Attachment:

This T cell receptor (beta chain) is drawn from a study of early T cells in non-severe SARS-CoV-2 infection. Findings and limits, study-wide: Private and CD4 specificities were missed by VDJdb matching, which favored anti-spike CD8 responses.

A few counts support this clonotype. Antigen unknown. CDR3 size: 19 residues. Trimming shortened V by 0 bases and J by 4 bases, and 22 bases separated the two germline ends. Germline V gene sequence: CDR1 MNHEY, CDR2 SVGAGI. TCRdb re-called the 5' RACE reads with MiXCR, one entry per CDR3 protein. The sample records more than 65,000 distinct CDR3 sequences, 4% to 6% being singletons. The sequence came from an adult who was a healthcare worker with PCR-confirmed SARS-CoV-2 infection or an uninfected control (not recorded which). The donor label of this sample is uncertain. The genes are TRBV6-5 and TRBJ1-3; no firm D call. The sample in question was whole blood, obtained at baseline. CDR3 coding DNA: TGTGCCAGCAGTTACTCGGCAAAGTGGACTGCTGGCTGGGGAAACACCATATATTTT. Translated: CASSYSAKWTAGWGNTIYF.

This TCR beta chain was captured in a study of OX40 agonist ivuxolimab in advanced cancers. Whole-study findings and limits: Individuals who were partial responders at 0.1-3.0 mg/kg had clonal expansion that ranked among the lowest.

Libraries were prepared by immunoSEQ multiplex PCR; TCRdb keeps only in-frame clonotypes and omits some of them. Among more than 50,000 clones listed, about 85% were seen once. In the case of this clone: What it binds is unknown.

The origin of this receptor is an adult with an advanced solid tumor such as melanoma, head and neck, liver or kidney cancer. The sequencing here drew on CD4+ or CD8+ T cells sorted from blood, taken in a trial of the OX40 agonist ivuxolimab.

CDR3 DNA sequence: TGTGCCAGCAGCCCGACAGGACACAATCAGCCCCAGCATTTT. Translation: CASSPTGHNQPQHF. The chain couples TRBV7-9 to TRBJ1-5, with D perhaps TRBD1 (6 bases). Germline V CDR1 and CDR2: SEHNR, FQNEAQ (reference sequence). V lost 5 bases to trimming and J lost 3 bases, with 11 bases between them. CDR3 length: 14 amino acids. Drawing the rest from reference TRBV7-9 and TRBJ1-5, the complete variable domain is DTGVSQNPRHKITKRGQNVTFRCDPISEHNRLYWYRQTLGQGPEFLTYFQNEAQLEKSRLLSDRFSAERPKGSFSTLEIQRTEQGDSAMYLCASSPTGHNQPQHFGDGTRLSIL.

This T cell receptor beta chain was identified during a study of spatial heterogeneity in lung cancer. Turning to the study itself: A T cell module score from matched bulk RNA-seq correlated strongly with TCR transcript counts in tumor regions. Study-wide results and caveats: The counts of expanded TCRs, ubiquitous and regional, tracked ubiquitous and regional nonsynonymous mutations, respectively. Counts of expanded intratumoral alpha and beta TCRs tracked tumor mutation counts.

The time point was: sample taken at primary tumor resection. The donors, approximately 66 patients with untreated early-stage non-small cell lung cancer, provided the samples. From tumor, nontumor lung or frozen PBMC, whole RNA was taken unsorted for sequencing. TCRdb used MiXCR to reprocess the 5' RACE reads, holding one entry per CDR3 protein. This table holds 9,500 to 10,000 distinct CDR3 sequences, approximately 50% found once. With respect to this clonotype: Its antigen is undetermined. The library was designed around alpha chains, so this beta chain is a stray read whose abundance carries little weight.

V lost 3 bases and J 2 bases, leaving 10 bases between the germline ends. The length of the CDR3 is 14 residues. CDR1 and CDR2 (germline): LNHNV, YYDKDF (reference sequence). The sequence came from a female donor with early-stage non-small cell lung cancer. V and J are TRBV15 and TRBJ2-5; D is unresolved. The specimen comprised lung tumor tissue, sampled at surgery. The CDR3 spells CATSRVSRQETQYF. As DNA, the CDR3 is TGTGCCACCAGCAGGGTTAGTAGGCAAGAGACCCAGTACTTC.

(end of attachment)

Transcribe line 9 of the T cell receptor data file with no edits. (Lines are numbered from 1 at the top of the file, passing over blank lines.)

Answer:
V lost 3 bases and J 2 bases, leaving 10 bases between the germline ends. The length of the CDR3 is 14 residues. CDR1 and CDR2 (germline): LNHNV, YYDKDF (reference sequence). The sequence came from a female donor with early-stage non-small cell lung cancer. V and J are TRBV15 and TRBJ2-5; D is unresolved. The specimen comprised lung tumor tissue, sampled at surgery. The CDR3 spells CATSRVSRQETQYF. As DNA, the CDR3 is TGTGCCACCAGCAGGGTTAGTAGGCAAGAGACCCAGTACTTC.